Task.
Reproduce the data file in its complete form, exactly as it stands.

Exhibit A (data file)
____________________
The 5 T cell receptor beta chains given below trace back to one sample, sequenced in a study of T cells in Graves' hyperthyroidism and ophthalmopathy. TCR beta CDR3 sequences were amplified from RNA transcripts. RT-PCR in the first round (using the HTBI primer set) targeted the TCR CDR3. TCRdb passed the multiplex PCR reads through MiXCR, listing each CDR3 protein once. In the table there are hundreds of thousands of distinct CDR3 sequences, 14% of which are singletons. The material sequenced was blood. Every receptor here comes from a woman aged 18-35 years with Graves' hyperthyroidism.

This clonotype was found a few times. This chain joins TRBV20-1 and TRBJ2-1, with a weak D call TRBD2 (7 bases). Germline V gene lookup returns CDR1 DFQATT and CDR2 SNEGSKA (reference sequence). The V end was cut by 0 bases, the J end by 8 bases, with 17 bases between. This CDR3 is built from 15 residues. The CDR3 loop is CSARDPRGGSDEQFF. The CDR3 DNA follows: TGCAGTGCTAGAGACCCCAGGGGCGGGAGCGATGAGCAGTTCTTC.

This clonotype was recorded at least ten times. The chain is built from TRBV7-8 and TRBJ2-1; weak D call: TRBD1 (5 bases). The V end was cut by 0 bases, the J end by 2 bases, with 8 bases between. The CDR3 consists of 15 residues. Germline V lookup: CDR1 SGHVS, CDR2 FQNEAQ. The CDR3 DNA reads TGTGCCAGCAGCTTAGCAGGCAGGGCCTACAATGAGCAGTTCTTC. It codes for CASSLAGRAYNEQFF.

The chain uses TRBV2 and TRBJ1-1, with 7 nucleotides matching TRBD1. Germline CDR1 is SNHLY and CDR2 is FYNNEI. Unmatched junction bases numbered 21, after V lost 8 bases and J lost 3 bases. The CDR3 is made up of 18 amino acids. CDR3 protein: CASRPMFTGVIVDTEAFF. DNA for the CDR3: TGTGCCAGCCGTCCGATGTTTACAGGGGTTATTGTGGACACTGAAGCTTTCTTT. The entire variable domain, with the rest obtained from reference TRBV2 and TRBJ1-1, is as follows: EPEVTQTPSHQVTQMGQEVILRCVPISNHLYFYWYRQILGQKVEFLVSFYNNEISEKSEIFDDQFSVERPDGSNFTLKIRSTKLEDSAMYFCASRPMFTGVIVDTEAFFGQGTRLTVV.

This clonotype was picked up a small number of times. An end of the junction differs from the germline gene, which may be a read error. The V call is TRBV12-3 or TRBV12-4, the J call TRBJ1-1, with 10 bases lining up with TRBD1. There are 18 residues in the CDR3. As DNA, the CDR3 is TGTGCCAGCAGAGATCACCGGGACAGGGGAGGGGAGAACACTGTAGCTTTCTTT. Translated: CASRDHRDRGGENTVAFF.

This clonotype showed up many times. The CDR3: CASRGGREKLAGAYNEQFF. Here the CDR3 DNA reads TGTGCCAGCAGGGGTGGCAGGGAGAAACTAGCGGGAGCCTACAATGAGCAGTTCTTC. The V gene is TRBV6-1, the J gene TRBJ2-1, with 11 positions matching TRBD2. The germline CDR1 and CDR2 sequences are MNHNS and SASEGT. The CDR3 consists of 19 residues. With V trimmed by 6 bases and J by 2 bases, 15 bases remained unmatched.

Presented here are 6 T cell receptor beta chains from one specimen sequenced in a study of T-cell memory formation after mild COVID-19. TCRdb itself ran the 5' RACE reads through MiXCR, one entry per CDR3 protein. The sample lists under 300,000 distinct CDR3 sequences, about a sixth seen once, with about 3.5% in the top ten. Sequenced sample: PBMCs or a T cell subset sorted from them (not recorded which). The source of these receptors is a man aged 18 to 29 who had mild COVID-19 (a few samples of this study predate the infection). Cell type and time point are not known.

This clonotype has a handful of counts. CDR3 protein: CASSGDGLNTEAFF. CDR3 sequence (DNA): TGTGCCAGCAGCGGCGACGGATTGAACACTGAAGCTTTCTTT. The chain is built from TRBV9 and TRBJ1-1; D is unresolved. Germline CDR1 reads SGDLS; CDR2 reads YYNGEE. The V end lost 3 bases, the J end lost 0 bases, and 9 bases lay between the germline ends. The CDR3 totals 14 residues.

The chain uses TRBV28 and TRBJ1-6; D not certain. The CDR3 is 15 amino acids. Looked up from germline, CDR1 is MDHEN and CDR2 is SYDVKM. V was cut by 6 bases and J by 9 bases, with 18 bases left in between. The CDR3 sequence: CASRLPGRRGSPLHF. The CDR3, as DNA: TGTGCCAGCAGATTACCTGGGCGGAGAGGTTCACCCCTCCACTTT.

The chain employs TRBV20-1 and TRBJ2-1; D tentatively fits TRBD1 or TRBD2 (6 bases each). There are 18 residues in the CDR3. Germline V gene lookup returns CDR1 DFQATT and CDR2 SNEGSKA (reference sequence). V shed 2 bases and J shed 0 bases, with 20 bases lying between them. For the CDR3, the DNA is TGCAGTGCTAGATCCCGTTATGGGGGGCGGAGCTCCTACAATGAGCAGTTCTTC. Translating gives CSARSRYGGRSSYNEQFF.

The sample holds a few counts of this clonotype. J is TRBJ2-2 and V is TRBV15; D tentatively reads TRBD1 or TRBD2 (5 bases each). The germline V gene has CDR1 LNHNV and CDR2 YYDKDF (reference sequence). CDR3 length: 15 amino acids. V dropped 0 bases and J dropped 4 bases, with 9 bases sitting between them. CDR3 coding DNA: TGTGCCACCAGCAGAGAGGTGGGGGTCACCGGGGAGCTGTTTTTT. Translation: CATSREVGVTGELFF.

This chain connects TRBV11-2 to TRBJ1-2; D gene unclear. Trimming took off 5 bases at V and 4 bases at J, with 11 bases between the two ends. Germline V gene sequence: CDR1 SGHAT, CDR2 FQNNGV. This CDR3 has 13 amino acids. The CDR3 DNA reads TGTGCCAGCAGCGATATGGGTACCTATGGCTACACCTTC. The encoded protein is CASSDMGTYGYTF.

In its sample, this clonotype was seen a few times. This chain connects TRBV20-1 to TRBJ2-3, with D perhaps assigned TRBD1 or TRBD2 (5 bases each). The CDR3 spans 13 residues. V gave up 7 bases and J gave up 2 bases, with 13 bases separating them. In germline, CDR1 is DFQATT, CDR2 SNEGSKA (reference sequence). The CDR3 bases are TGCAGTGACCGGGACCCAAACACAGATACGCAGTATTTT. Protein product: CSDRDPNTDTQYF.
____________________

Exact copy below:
The 5 T cell receptor beta chains given below trace back to one sample, sequenced in a study of T cells in Graves' hyperthyroidism and ophthalmopathy. TCR beta CDR3 sequences were amplified from RNA transcripts. RT-PCR in the first round (using the HTBI primer set) targeted the TCR CDR3. TCRdb passed the multiplex PCR reads through MiXCR, listing each CDR3 protein once. In the table there are hundreds of thousands of distinct CDR3 sequences, 14% of which are singletons. The material sequenced was blood. Every receptor here comes from a woman aged 18-35 years with Graves' hyperthyroidism.

This clonotype was found a few times. This chain joins TRBV20-1 and TRBJ2-1, with a weak D call TRBD2 (7 bases). Germline V gene lookup returns CDR1 DFQATT and CDR2 SNEGSKA (reference sequence). The V end was cut by 0 bases, the J end by 8 bases, with 17 bases between. This CDR3 is built from 15 residues. The CDR3 loop is CSARDPRGGSDEQFF. The CDR3 DNA follows: TGCAGTGCTAGAGACCCCAGGGGCGGGAGCGATGAGCAGTTCTTC.

This clonotype was recorded at least ten times. The chain is built from TRBV7-8 and TRBJ2-1; weak D call: TRBD1 (5 bases). The V end was cut by 0 bases, the J end by 2 bases, with 8 bases between. The CDR3 consists of 15 residues. Germline V lookup: CDR1 SGHVS, CDR2 FQNEAQ. The CDR3 DNA reads TGTGCCAGCAGCTTAGCAGGCAGGGCCTACAATGAGCAGTTCTTC. It codes for CASSLAGRAYNEQFF.

The chain uses TRBV2 and TRBJ1-1, with 7 nucleotides matching TRBD1. Germline CDR1 is SNHLY and CDR2 is FYNNEI. Unmatched junction bases numbered 21, after V lost 8 bases and J lost 3 bases. The CDR3 is made up of 18 amino acids. CDR3 protein: CASRPMFTGVIVDTEAFF. DNA for the CDR3: TGTGCCAGCCGTCCGATGTTTACAGGGGTTATTGTGGACACTGAAGCTTTCTTT. The entire variable domain, with the rest obtained from reference TRBV2 and TRBJ1-1, is as follows: EPEVTQTPSHQVTQMGQEVILRCVPISNHLYFYWYRQILGQKVEFLVSFYNNEISEKSEIFDDQFSVERPDGSNFTLKIRSTKLEDSAMYFCASRPMFTGVIVDTEAFFGQGTRLTVV.

This clonotype was picked up a small number of times. An end of the junction differs from the germline gene, which may be a read error. The V call is TRBV12-3 or TRBV12-4, the J call TRBJ1-1, with 10 bases lining up with TRBD1. There are 18 residues in the CDR3. As DNA, the CDR3 is TGTGCCAGCAGAGATCACCGGGACAGGGGAGGGGAGAACACTGTAGCTTTCTTT. Translated: CASRDHRDRGGENTVAFF.

This clonotype showed up many times. The CDR3: CASRGGREKLAGAYNEQFF. Here the CDR3 DNA reads TGTGCCAGCAGGGGTGGCAGGGAGAAACTAGCGGGAGCCTACAATGAGCAGTTCTTC. The V gene is TRBV6-1, the J gene TRBJ2-1, with 11 positions matching TRBD2. The germline CDR1 and CDR2 sequences are MNHNS and SASEGT. The CDR3 consists of 19 residues. With V trimmed by 6 bases and J by 2 bases, 15 bases remained unmatched.

Presented here are 6 T cell receptor beta chains from one specimen sequenced in a study of T-cell memory formation after mild COVID-19. TCRdb itself ran the 5' RACE reads through MiXCR, one entry per CDR3 protein. The sample lists under 300,000 distinct CDR3 sequences, about a sixth seen once, with about 3.5% in the top ten. Sequenced sample: PBMCs or a T cell subset sorted from them (not recorded which). The source of these receptors is a man aged 18 to 29 who had mild COVID-19 (a few samples of this study predate the infection). Cell type and time point are not known.

This clonotype has a handful of counts. CDR3 protein: CASSGDGLNTEAFF. CDR3 sequence (DNA): TGTGCCAGCAGCGGCGACGGATTGAACACTGAAGCTTTCTTT. The chain is built from TRBV9 and TRBJ1-1; D is unresolved. Germline CDR1 reads SGDLS; CDR2 reads YYNGEE. The V end lost 3 bases, the J end lost 0 bases, and 9 bases lay between the germline ends. The CDR3 totals 14 residues.

The chain uses TRBV28 and TRBJ1-6; D not certain. The CDR3 is 15 amino acids. Looked up from germline, CDR1 is MDHEN and CDR2 is SYDVKM. V was cut by 6 bases and J by 9 bases, with 18 bases left in between. The CDR3 sequence: CASRLPGRRGSPLHF. The CDR3, as DNA: TGTGCCAGCAGATTACCTGGGCGGAGAGGTTCACCCCTCCACTTT.

The chain employs TRBV20-1 and TRBJ2-1; D tentatively fits TRBD1 or TRBD2 (6 bases each). There are 18 residues in the CDR3. Germline V gene lookup returns CDR1 DFQATT and CDR2 SNEGSKA (reference sequence). V shed 2 bases and J shed 0 bases, with 20 bases lying between them. For the CDR3, the DNA is TGCAGTGCTAGATCCCGTTATGGGGGGCGGAGCTCCTACAATGAGCAGTTCTTC. Translating gives CSARSRYGGRSSYNEQFF.

The sample holds a few counts of this clonotype. J is TRBJ2-2 and V is TRBV15; D tentatively reads TRBD1 or TRBD2 (5 bases each). The germline V gene has CDR1 LNHNV and CDR2 YYDKDF (reference sequence). CDR3 length: 15 amino acids. V dropped 0 bases and J dropped 4 bases, with 9 bases sitting between them. CDR3 coding DNA: TGTGCCACCAGCAGAGAGGTGGGGGTCACCGGGGAGCTGTTTTTT. Translation: CATSREVGVTGELFF.

This chain connects TRBV11-2 to TRBJ1-2; D gene unclear. Trimming took off 5 bases at V and 4 bases at J, with 11 bases between the two ends. Germline V gene sequence: CDR1 SGHAT, CDR2 FQNNGV. This CDR3 has 13 amino acids. The CDR3 DNA reads TGTGCCAGCAGCGATATGGGTACCTATGGCTACACCTTC. The encoded protein is CASSDMGTYGYTF.

In its sample, this clonotype was seen a few times. This chain connects TRBV20-1 to TRBJ2-3, with D perhaps assigned TRBD1 or TRBD2 (5 bases each). The CDR3 spans 13 residues. V gave up 7 bases and J gave up 2 bases, with 13 bases separating them. In germline, CDR1 is DFQATT, CDR2 SNEGSKA (reference sequence). The CDR3 bases are TGCAGTGACCGGGACCCAAACACAGATACGCAGTATTTT. Protein product: CSDRDPNTDTQYF.